Dollars to doughnuts, comeback hurts H'wood
Studios busy handing down exchange rates for b.o. revenueA funny thing happened on the way to the global economic meltdown: The weak U.S. dollar got stronger.
But as the greenback flexes its muscles for the first time in nearly a decade, the U.S. movie industry is bracing for slimmer revenue as foreign currencies shrink in dollar terms when repatriated to the U.S. Major studio number crunchers are busy handing down new exchange rates for use in converting boxoffice revenue.
Studio year-by-year overseas boxoffice comparisons will be adversely affected if the strength of the dollar persists through 2008.
In 2007, the dollar fell 6.8% against global currencies, according to Reuters, and if trends persist, any such currency "bonus" will be missing this year. Last year, the favorable currency exchange helped pave the way for a record $9.4 billion in overseas grosses for the major studios.
Since the end of June, the U.S. dollar has staged a dramatic comeback. Of the 183 world currencies tracked by Reuters, the greenback has gained against the currencies of 146 countries.
In the first six months of the year, the dollar had gained against the currencies of only 80 countries. In 67 world markets since then, the value of the dollar reversed itself and surged ahead of local currencies.
Regardless of the overseas popularity of a given studio title, a film is now earning less boxoffice in dollar terms than it did two months ago -- strictly because of the stronger dollar.
"It clearly will reduce revenue when foreign currencies are converted back to dollars," said Mark Zoradi, president of the Walt Disney Motion Pictures Group. "But there is a positive side in that our distribution costs will be less as well. Our revenue may come down, but the cost of doing business also comes down."
Zoradi also sees the strengthening as a sign that "the extremely weak dollar" is being brought back to "a sustainable level."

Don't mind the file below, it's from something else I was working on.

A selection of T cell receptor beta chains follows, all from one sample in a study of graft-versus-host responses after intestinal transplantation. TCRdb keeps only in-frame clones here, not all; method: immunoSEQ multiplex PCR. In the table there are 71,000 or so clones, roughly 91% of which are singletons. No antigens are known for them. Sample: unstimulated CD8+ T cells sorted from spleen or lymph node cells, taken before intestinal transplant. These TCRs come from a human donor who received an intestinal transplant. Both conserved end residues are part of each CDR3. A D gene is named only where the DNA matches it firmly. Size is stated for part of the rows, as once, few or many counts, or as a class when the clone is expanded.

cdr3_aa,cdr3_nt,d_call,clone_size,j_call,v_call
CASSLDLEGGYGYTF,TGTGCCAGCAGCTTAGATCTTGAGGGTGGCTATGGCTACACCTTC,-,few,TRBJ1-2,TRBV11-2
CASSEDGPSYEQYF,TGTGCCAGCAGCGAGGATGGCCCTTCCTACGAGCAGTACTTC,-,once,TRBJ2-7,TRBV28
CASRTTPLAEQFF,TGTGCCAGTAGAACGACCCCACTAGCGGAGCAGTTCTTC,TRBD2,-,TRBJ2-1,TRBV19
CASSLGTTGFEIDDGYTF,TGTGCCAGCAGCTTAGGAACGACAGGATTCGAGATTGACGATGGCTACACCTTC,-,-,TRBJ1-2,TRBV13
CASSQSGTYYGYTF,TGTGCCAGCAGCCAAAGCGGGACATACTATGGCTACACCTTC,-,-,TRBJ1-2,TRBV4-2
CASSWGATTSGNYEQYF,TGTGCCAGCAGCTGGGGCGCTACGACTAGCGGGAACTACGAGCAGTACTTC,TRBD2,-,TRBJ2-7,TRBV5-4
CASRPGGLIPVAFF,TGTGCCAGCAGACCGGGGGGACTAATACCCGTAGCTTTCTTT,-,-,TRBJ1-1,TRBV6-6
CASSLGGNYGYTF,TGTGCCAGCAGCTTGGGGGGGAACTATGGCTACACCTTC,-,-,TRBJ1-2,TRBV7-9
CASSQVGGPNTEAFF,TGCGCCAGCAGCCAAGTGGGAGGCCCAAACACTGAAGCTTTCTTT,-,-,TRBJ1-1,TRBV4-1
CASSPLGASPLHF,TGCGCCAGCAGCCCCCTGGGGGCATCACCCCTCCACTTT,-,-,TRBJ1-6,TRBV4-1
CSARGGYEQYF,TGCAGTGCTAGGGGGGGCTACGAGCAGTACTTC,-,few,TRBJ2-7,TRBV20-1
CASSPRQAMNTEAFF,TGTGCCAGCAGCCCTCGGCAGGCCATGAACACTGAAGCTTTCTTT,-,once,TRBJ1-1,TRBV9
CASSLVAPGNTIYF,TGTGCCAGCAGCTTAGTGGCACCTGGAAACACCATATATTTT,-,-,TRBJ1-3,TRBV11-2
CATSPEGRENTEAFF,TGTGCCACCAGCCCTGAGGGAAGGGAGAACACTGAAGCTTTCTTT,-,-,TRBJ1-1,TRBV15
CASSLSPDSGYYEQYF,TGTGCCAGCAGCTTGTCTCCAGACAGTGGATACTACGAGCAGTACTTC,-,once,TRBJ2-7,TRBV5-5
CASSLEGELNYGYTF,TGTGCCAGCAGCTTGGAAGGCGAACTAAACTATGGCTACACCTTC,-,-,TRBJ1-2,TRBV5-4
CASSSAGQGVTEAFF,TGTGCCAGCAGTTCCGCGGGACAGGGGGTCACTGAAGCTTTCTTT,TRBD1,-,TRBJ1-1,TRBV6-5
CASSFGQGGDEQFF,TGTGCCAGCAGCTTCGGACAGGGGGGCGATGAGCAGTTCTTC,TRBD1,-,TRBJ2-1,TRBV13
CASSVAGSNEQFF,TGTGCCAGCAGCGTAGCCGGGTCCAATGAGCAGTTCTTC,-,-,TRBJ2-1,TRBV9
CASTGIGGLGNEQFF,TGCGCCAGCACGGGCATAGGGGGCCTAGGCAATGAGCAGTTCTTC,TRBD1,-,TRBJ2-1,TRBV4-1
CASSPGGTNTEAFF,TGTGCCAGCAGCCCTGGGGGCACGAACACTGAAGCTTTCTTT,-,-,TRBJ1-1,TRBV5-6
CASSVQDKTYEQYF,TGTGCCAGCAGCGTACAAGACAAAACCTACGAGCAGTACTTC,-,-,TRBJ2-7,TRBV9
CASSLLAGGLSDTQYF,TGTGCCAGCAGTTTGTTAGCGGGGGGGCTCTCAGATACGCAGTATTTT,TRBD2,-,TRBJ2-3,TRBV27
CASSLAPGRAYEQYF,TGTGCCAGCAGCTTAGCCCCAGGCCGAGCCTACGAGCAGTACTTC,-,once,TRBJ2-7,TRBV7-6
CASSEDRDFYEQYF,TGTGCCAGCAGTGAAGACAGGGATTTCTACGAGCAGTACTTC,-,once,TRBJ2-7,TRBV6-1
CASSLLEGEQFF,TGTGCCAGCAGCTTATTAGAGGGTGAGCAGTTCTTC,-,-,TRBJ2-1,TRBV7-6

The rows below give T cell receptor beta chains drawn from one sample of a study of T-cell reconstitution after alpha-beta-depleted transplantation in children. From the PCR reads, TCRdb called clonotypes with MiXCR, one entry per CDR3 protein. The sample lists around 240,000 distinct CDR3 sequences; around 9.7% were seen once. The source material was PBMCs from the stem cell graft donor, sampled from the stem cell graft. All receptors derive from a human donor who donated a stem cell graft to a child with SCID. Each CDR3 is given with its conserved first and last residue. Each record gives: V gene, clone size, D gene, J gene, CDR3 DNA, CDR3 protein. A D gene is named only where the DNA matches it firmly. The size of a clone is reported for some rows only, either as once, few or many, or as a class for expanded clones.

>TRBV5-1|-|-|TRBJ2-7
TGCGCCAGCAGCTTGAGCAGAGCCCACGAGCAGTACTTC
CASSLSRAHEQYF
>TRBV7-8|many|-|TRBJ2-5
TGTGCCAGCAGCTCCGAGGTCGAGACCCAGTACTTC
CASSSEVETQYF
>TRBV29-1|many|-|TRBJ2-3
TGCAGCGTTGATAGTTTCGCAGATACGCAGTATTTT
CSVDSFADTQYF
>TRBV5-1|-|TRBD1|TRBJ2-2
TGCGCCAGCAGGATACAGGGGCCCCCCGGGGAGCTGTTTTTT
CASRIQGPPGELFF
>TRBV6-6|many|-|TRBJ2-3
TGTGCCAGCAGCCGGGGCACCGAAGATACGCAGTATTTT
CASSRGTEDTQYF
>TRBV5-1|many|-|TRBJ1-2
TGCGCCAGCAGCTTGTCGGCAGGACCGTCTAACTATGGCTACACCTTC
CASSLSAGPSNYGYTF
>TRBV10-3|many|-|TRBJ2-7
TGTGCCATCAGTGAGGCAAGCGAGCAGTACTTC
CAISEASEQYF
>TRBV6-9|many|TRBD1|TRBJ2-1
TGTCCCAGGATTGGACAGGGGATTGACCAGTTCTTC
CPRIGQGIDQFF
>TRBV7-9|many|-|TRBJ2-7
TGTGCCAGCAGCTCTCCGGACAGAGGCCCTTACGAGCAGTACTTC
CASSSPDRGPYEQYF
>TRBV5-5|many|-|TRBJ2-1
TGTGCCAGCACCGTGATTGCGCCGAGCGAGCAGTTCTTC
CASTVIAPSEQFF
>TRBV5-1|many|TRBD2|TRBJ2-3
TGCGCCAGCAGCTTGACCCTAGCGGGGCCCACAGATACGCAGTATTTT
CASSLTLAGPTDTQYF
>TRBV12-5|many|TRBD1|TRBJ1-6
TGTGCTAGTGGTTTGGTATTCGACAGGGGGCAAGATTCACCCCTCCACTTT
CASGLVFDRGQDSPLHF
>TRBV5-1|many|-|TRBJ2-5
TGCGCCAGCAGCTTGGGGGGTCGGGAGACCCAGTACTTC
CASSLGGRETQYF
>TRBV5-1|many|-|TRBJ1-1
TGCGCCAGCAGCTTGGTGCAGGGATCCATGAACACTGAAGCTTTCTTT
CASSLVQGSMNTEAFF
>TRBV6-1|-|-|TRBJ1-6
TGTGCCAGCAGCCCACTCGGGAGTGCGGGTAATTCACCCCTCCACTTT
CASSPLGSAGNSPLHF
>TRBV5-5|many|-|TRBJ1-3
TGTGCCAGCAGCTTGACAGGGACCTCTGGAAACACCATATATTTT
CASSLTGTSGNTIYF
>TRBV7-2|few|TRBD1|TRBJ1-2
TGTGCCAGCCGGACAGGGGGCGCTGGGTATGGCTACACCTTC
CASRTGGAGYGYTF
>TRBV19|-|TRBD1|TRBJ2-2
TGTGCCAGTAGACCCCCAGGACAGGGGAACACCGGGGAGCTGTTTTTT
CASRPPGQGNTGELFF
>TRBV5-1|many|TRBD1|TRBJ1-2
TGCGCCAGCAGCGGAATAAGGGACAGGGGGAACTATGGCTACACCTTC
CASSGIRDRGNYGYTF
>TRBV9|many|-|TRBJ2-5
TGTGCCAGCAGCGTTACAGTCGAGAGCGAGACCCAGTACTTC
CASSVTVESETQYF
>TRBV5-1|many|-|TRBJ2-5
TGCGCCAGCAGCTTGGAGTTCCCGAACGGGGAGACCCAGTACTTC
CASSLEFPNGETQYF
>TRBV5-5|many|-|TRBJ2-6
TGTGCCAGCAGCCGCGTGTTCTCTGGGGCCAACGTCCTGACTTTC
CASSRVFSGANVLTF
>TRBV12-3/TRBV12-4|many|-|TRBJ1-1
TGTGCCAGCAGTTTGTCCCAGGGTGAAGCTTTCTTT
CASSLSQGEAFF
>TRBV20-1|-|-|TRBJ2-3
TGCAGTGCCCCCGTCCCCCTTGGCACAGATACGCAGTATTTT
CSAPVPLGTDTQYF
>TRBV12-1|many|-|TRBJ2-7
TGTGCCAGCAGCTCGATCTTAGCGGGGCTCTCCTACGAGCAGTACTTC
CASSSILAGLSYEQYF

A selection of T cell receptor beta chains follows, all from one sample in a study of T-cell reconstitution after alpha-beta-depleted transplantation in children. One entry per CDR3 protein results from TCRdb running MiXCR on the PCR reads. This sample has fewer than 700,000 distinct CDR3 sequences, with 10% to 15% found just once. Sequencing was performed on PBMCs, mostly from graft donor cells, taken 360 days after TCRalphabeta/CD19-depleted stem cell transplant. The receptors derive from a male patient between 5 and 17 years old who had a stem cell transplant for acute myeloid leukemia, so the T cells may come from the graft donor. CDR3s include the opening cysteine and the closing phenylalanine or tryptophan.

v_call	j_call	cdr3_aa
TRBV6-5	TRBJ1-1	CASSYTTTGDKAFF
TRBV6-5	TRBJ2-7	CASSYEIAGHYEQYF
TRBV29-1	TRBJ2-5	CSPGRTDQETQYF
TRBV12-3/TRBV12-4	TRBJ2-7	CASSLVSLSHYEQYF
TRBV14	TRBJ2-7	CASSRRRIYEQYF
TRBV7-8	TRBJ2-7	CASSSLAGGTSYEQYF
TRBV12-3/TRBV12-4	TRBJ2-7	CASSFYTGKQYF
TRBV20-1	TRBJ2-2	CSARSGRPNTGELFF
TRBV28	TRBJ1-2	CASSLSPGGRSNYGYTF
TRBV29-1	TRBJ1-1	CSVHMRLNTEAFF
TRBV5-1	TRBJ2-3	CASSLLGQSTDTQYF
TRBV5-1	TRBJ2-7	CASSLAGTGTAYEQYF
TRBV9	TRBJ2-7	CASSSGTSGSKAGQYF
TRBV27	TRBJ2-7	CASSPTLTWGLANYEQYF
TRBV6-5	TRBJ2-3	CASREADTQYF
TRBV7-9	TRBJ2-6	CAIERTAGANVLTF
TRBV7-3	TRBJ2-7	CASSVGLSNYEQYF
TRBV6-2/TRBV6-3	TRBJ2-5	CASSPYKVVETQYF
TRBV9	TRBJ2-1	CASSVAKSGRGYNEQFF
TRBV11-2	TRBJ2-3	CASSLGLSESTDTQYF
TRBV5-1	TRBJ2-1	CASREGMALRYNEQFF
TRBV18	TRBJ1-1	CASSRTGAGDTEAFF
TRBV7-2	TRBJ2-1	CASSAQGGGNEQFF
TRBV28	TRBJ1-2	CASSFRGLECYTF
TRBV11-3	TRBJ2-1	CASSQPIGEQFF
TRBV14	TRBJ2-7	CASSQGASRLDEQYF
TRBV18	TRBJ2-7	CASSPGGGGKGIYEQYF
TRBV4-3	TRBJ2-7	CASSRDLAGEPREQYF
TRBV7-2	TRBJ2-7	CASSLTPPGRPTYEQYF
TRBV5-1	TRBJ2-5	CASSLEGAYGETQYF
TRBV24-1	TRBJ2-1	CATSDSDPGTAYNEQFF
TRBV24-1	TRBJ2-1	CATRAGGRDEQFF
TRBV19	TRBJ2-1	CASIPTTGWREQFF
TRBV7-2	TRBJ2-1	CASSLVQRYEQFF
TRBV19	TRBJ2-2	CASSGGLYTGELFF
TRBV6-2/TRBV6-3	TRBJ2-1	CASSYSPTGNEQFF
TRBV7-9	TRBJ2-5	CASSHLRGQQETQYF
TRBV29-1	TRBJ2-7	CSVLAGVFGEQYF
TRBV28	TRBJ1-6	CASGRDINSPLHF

"The stronger dollar will impact international earnings -- we are in an industry that measures ourselves in dollars," Paramount Pictures International president Andrew Cripps said. "Conversely, marketing and print spends will also be impacted, so it will reduce spends. However, where revenue is higher than costs, we will see lower margins from the stronger dollar."
At the same time, some industry analysts fear the days of lucrative TV deals may be coming to an end because of the dollar's climb.
"That BSkyB deal that was $2 million not long ago is now only $1.6 million," a distribution consultant said. "My friends in international TV at the majors have been cruising the last five years watching their dollar revenues rise while their local currency deals stayed the same. They looked like heroes. I think that's over now."
The weak dollar of this year's first half provided a 7.4% average "dollar bonus" against the currencies of 15 key overseas markets, the backbone of the Hollywood majors' overseas releasing patterns. Studio films effectively received a welcome currency boost in these markets.
Since July, however, that situation has turned around.
Against 20 key foreign currencies -- including those of the U.K., Japan, European Union countries, Australia, New Zealand, Russia, South Korea, India, Brazil, Mexico, Sweden and Argentina -- the year-to-date value of the dollar has skyrocketed. Through Oct. 24, it was up an average of 20% against these currencies (the dollar was up 16% against these currencies as of Friday).
The biggest dollar gains were registered against the U.K. pound sterling (up 23%), the South Korea won (38%), the Indian rupee (25%), the euro (15%), the Australian dollar (32%), the Norwegian krone (24%), the Brazilian real (22%) and the Mexican peso (18%).
Only two key overseas territories, Japan and China, have currencies that have strengthened significantly against the dollar since Jan. 1. As of Friday, the dollar had slipped 12% against the yen and 6% against the Chinese yuan.
Is a strong dollar good or bad for the economy? There are contrasting viewpoints.
"Typically, the word strong is perceived as a positive reference, but when it comes to a country's economy, a strong currency may not be in their best interest," currency analyst Richard Lee said. "In fact, many countries like China and Japan make an active effort to weaken their currency because their countries are export-dependent." For the most part, a strong dollar makes it less expensive for Americans to travel overseas and to import foreign goods, but multinational companies like the Hollywood majors will be bringing home less cash and domestic manufacturers will have export problems because their products will cost more in foreign markets.